I was always going to love this book. I love novels about art, everything from Joyce Cary’s The Horse’s Mouth, to Michael Frayn’s mischievous Headlong, historical fiction by Tracy Chevalier and Susan Vreeland, and others in this category reviewed on this blog. And this novel, by Aussie expat Dominic Smith, has a special resonance for me because the plot revolves around Dutch art of the 17th century, bringing back memories of the artworks we saw in the Netherlands just last year.
(If the name Dominic Smith seems familiar, it’s perhaps because his 2010 novel Bright and Distant Shores, was short-listed for the 2011 Victorian Premier’s Literary Awards, the 2012 Adelaide Festival Awards, and for the the 2011 Age Book of the Year, and then I chased up and reviewed his debut novel The Mercury Visions of Louis Daguerre from 2006).
The plot of The Last Painting of Sara de Vos covers three time periods. The novel begins in 1957 with the cunning theft of a Dutch landscape, a painting called ‘At the Edge of a Wood’. It’s a haunting painting, which has been in Marty de Groot‘s family for generations. Although a pragmatic New York lawyer and not a man given to fancies, sometimes Marty thinks the painting is cursed because the ancestors who owned the painting before him all died comparatively young. Perhaps it has brought him bad luck too. Perhaps it was a mistake to hang it over the bed, because his wife Rachel is suffering from depression brought on by their childless marriage. Still, Marty is embarrassed that the forgery that replaced the original hung on his wall for six months before he noticed it. He is angry about the theft and hires a private investigator to get it back.
The painting was executed by the (fictional) Sarah de Vos, a skilled 17th century Dutch painter. Although distinguished by being the only woman admitted to the Guild of St. Luke, Sarah finds that her art is still compromised by restrictions placed on women artists, most of whom confine themselves to still life because (unlike landscapes) they can be more easily executed within the domestic sphere. When Sarah’s husband Barent gets them into debt, things become really difficult, and then tragedy strikes with the death of their only daughter at the age of seven. In the midst of her overwhelming grief, Sarah paints what is thought to be her only surviving painting, the landscape entitled ‘At the Edge of a Wood.’
In 2000 a gallery in Sydney is mounting an exhibition in what is the year of the Olympics, and three paintings thought to be by Sarah de Vos turn up from overseas. Ellie, the young women who did the forgery in 1957, is now a Big Noise in Sydney art circles. Her PhD is about Sarah de Vos, and she is called in to identify the third painting, a landscape. But as things turn out, she not only has to deal with the awkward arrival of the duplicate paintings both called ‘At the Edge of a Wood’, she also has to confront Marty, now an old man, who has flown in from New York still determined to have his day. What complicates their reunion is their history: when the PI located Sarah, Marty took matters into his own hands with results that he did not expect.
All through this lovely book there are allusions to famous paintings (such as Rembrandt’s The Anatomy Lesson of Dr Nicolaes Tulp which Sara finds herself reluctantly admiring). As I noted with his previous novels, Smith has a gift for descriptive prose. Perhaps because he’s been away from Australia for a while, he is better at depicting New York than Sydney, but his evocation of Dutch interiors and wintry landscapes is superb, bringing to mind the paintings that we have all seen by Vermeer, Rembrandt and others from the Golden Age of Dutch Painting. I don’t think I will be the only reader scouring Google to find images of these paintings!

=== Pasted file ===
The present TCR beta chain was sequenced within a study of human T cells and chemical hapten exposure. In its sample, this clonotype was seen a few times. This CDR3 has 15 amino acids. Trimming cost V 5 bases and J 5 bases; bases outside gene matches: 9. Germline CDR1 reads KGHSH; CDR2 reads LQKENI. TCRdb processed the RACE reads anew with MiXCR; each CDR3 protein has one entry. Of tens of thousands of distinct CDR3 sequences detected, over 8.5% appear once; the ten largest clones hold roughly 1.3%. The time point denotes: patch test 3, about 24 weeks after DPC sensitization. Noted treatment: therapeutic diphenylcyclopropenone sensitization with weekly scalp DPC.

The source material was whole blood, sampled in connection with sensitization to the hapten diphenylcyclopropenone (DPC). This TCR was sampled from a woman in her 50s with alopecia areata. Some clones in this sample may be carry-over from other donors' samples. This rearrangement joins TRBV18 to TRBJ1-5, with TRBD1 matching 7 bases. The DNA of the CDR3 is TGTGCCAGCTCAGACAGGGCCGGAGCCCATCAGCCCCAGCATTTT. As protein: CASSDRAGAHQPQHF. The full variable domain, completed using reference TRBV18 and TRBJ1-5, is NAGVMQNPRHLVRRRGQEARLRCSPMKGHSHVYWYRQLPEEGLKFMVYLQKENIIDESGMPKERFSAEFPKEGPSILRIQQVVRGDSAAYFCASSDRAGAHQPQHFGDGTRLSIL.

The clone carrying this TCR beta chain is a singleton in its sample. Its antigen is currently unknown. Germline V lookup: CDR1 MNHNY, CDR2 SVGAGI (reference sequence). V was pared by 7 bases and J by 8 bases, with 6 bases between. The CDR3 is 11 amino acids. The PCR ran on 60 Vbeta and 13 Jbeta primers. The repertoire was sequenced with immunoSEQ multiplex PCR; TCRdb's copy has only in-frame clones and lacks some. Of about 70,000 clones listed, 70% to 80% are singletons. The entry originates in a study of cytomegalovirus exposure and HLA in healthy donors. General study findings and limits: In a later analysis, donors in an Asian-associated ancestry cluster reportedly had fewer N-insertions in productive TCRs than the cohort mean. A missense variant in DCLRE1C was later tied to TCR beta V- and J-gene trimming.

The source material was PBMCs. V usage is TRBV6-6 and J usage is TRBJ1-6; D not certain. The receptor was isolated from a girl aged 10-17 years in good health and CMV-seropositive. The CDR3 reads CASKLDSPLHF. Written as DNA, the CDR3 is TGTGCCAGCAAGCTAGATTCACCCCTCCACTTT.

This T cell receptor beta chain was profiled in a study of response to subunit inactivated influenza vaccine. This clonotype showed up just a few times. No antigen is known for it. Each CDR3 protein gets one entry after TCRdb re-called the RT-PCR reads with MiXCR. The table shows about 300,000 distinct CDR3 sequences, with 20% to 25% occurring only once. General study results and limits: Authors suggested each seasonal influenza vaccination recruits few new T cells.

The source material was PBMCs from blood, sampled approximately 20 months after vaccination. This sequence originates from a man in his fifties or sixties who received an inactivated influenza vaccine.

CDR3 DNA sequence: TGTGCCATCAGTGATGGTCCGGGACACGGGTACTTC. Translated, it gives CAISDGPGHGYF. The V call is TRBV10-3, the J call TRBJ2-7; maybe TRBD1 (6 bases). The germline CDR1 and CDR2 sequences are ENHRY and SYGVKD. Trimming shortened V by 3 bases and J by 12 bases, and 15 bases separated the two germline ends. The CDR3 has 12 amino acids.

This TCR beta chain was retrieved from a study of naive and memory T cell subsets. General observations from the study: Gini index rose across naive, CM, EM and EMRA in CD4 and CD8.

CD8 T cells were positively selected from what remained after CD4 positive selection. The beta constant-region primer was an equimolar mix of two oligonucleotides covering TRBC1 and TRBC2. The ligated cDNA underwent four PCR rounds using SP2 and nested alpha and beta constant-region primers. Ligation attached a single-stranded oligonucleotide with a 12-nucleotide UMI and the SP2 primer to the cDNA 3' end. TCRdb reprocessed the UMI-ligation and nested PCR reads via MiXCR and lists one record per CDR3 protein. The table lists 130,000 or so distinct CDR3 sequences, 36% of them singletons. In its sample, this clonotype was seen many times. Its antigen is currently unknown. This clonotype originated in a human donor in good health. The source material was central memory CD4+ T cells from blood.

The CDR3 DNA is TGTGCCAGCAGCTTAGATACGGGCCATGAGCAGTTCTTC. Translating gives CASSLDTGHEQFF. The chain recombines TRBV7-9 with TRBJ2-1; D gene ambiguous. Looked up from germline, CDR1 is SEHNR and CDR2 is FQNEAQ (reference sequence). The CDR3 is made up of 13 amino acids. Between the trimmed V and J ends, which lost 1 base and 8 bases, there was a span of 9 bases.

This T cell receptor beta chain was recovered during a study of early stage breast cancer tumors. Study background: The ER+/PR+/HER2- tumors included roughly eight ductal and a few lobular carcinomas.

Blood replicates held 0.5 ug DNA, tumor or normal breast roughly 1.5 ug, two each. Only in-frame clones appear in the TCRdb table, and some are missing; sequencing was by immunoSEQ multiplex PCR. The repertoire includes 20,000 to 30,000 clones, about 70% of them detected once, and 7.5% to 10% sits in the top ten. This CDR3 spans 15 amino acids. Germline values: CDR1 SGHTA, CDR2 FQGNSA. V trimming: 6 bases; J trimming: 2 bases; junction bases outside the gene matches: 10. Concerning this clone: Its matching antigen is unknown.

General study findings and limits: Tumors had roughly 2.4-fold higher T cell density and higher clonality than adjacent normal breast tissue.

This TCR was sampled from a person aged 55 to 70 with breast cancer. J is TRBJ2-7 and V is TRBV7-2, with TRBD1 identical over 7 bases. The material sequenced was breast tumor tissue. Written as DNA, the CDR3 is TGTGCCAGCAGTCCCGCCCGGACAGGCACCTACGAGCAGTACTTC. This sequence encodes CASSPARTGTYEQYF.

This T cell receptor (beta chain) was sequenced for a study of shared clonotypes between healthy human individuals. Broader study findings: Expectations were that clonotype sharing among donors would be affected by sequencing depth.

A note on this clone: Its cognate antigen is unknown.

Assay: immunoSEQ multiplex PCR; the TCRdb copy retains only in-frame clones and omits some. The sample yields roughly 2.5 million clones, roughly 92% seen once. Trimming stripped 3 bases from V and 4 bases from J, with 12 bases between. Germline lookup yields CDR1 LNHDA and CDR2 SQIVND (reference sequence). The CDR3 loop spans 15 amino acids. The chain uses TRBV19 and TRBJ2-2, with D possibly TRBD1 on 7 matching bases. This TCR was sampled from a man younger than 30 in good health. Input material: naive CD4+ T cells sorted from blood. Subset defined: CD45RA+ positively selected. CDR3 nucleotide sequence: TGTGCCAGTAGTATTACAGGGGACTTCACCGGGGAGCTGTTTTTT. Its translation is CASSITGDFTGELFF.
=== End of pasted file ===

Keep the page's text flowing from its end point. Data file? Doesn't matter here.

In this scene, Sara finds herself assessing the artworks of her contemporaries in the collection of Cornelis, to whom she is assigned to pay off her husband’s debt:
As she moves down toward the seascapes, Cornelis puffs at her side, studying her studying the paintings. Ships tossed about in squalls, or men climbing the rigging toward the Dutch flag of a lion on a rampart, twelve cannons bared at starboard. Into the still lifes with their staged meals, the glistening hearts of oysters against chill pewter, the husk of a bread roll, the rind and peel of half-eaten fruits. She sees her own depiction of the Semper Augustus tulip with a host of other flowers, the light pouring down from some unknown source. It’s not a terrible painting, she thinks, but in all its technical competence it’s rather forgettable. Nearby is a vanitas that achieves something lasting – a skull, a Bible, and a telescope arranged on a table, the pallid light and weak shadows perfectly capturing the chill loneliness of midwinter. They suggest there are a thousand dead white afternoons that wait for us all. (p. 217)
Smith’s central characters are all sympathetically drawn in a novel which offers redemption: Ellie’s backstory of women not being taken seriously in the art world of the 1950s mirrors Sara’s in the 17th century, and the reader will probably withhold judgement on Marty too, despite the aura of undeserved inherited wealth, and his manipulative treatment of the young Ellie. But there’s an interesting theme about the sterility of art as commodity that is mirrored in the childlessness of Marty and Ellie, and the bereavement of Sara. This is very powerfully drawn: I suspect that Smith’s portrayal of the grief-stricken survivors of plague will make many a reader pause to reflect on the fragility of life in times not so very long ago, evoking similar emotions as do the vanitas paintings of the period.
Author: Dominic Smith
Title: The Last Painting of Sarah de Vos
Publisher: Allen and Unwin, 2016
ISBN: 9781743439951, RRP $AUD32.99
Review copy courtesy of Allen and Unwin.
Available from Fishpond: The Last Painting of Sara De Vos and good bookshops everywhere.